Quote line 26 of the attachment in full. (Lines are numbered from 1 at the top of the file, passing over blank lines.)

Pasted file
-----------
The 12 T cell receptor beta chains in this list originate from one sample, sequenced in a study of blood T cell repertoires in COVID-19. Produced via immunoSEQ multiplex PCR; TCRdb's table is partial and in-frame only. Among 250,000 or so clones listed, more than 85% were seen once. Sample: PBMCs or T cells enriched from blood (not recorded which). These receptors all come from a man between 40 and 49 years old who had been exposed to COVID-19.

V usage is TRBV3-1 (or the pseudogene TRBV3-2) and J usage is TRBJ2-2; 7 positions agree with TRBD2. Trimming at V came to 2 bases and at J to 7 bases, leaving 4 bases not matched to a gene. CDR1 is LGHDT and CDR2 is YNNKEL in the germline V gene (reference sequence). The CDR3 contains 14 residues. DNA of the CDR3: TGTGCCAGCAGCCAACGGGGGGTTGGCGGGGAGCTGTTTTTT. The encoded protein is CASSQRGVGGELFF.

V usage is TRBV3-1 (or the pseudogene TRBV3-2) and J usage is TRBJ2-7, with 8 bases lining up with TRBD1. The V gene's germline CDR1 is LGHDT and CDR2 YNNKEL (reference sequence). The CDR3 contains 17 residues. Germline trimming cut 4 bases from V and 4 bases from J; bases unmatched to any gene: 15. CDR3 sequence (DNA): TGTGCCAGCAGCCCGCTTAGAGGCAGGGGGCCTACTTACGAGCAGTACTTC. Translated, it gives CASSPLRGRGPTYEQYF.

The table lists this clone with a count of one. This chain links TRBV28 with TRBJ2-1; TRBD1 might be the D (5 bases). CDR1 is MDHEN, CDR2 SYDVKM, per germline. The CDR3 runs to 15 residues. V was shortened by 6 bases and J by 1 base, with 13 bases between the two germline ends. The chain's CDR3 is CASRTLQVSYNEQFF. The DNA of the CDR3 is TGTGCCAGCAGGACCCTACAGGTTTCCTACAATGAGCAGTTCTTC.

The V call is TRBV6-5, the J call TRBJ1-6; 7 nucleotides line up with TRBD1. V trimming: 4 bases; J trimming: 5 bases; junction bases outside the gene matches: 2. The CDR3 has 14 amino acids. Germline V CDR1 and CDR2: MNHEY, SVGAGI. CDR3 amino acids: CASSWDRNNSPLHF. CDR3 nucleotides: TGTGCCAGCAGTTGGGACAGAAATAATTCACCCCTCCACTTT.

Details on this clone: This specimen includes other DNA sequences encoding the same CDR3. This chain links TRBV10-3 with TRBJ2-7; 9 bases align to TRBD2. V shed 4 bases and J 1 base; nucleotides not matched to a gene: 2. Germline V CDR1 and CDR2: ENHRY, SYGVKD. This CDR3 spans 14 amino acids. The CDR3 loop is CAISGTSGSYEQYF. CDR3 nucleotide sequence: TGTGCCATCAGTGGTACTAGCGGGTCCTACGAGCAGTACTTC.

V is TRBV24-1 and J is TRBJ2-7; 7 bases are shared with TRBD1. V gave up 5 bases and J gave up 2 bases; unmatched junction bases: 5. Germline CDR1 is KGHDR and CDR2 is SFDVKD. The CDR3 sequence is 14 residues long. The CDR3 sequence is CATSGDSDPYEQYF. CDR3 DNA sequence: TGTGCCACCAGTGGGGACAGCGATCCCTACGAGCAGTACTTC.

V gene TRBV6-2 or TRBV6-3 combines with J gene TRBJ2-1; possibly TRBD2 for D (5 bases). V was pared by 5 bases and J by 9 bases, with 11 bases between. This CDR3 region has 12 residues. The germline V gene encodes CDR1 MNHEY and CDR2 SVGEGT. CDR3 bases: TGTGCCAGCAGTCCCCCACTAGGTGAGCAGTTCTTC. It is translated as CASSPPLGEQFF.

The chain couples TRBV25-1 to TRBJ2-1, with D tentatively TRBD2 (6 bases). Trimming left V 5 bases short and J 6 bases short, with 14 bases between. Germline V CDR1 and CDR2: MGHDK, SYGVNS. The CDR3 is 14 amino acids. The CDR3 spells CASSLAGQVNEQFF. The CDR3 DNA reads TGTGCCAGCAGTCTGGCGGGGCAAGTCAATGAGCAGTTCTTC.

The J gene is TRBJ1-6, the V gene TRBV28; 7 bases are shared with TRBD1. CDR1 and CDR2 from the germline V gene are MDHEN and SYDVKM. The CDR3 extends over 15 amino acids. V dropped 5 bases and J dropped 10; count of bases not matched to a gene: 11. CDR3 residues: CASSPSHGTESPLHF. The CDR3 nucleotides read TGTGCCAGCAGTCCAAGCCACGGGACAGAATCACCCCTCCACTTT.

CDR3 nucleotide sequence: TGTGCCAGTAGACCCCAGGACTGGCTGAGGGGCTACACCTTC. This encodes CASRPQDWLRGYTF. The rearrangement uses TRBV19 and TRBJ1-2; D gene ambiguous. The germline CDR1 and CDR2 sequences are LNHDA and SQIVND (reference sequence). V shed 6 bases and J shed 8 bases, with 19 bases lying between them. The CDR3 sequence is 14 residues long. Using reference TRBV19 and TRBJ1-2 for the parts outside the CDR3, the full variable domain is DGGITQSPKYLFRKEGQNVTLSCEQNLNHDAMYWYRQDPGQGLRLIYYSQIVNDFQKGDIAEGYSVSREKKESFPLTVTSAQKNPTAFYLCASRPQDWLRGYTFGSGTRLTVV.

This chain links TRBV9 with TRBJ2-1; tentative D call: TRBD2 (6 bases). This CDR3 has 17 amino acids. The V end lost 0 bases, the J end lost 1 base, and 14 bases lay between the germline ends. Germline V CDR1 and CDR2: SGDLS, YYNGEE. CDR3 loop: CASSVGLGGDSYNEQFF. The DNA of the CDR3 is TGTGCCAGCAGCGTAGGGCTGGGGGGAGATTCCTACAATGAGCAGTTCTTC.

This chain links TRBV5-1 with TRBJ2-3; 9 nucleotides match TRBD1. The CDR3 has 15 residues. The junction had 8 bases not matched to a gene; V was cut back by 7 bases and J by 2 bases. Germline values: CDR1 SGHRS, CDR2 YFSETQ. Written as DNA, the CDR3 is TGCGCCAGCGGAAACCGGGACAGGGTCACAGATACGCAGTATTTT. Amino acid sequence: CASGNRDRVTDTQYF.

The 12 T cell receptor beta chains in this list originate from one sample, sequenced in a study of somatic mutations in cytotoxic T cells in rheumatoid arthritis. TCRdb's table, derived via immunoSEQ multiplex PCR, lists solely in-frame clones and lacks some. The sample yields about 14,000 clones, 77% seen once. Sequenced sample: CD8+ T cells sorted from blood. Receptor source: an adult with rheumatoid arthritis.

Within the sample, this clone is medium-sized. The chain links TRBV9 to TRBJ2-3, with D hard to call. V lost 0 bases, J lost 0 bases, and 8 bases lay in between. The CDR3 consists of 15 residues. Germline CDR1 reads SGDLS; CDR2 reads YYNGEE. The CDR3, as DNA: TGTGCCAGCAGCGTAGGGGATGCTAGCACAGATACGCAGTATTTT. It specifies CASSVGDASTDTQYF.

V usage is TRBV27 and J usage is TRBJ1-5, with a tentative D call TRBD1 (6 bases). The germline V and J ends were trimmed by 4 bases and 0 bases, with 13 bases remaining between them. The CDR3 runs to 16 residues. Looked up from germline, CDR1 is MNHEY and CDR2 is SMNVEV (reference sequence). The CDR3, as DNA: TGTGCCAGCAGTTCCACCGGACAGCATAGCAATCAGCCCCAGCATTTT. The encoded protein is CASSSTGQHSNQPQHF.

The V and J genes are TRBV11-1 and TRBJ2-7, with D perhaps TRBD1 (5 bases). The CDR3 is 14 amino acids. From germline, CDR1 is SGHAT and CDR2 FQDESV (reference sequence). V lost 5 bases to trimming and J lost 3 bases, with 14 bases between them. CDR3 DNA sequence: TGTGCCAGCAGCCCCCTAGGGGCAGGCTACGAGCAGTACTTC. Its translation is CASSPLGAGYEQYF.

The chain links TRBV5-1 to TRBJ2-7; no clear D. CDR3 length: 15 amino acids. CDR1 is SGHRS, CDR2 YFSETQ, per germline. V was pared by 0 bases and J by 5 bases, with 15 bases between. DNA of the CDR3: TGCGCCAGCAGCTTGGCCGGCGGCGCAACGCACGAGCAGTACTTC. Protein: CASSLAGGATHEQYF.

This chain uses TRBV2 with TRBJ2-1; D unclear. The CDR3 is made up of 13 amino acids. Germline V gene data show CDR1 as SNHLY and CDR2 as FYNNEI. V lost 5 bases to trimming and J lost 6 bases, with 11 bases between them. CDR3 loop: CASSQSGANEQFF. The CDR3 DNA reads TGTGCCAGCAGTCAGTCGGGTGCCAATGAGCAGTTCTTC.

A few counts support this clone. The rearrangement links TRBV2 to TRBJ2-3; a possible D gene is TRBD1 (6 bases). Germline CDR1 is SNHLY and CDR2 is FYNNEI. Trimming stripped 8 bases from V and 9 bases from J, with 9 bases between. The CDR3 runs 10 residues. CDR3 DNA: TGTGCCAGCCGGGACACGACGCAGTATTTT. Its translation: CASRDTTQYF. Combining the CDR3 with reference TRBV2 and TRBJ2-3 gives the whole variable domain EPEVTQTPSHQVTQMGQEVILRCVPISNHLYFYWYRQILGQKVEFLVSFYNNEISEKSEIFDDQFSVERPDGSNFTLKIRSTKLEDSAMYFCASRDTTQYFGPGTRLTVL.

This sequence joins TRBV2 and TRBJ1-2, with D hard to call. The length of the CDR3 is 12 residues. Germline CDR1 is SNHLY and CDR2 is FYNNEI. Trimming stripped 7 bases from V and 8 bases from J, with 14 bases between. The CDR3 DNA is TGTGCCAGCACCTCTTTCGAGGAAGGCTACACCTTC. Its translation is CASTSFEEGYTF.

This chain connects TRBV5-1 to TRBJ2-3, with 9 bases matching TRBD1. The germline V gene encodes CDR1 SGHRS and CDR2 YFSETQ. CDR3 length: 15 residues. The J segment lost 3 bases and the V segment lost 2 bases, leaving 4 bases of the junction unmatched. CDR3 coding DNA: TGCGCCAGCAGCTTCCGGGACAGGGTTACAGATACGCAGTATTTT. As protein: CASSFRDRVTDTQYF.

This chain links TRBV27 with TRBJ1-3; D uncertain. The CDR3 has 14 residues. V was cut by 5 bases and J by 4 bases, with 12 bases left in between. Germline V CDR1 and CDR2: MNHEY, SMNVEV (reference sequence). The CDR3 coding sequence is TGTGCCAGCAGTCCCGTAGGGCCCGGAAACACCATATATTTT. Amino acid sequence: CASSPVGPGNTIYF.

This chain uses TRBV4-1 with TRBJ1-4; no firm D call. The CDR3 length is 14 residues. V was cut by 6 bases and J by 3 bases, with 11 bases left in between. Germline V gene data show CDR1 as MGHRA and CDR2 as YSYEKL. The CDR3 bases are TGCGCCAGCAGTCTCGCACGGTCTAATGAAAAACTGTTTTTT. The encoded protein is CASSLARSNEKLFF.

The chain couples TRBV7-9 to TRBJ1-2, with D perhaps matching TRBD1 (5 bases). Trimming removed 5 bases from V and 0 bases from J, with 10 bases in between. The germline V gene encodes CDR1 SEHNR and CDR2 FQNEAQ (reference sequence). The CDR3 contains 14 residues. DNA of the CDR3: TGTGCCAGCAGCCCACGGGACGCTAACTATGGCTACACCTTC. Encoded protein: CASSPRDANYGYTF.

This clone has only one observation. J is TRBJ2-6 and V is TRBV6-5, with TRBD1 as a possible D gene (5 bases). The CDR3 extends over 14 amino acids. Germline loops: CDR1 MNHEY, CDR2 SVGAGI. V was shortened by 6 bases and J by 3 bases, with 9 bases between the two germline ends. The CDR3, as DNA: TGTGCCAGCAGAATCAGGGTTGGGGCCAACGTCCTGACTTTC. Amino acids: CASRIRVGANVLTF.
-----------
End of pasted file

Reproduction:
This clone has only one observation. J is TRBJ2-6 and V is TRBV6-5, with TRBD1 as a possible D gene (5 bases). The CDR3 extends over 14 amino acids. Germline loops: CDR1 MNHEY, CDR2 SVGAGI. V was shortened by 6 bases and J by 3 bases, with 9 bases between the two germline ends. The CDR3, as DNA: TGTGCCAGCAGAATCAGGGTTGGGGCCAACGTCCTGACTTTC. Amino acids: CASRIRVGANVLTF.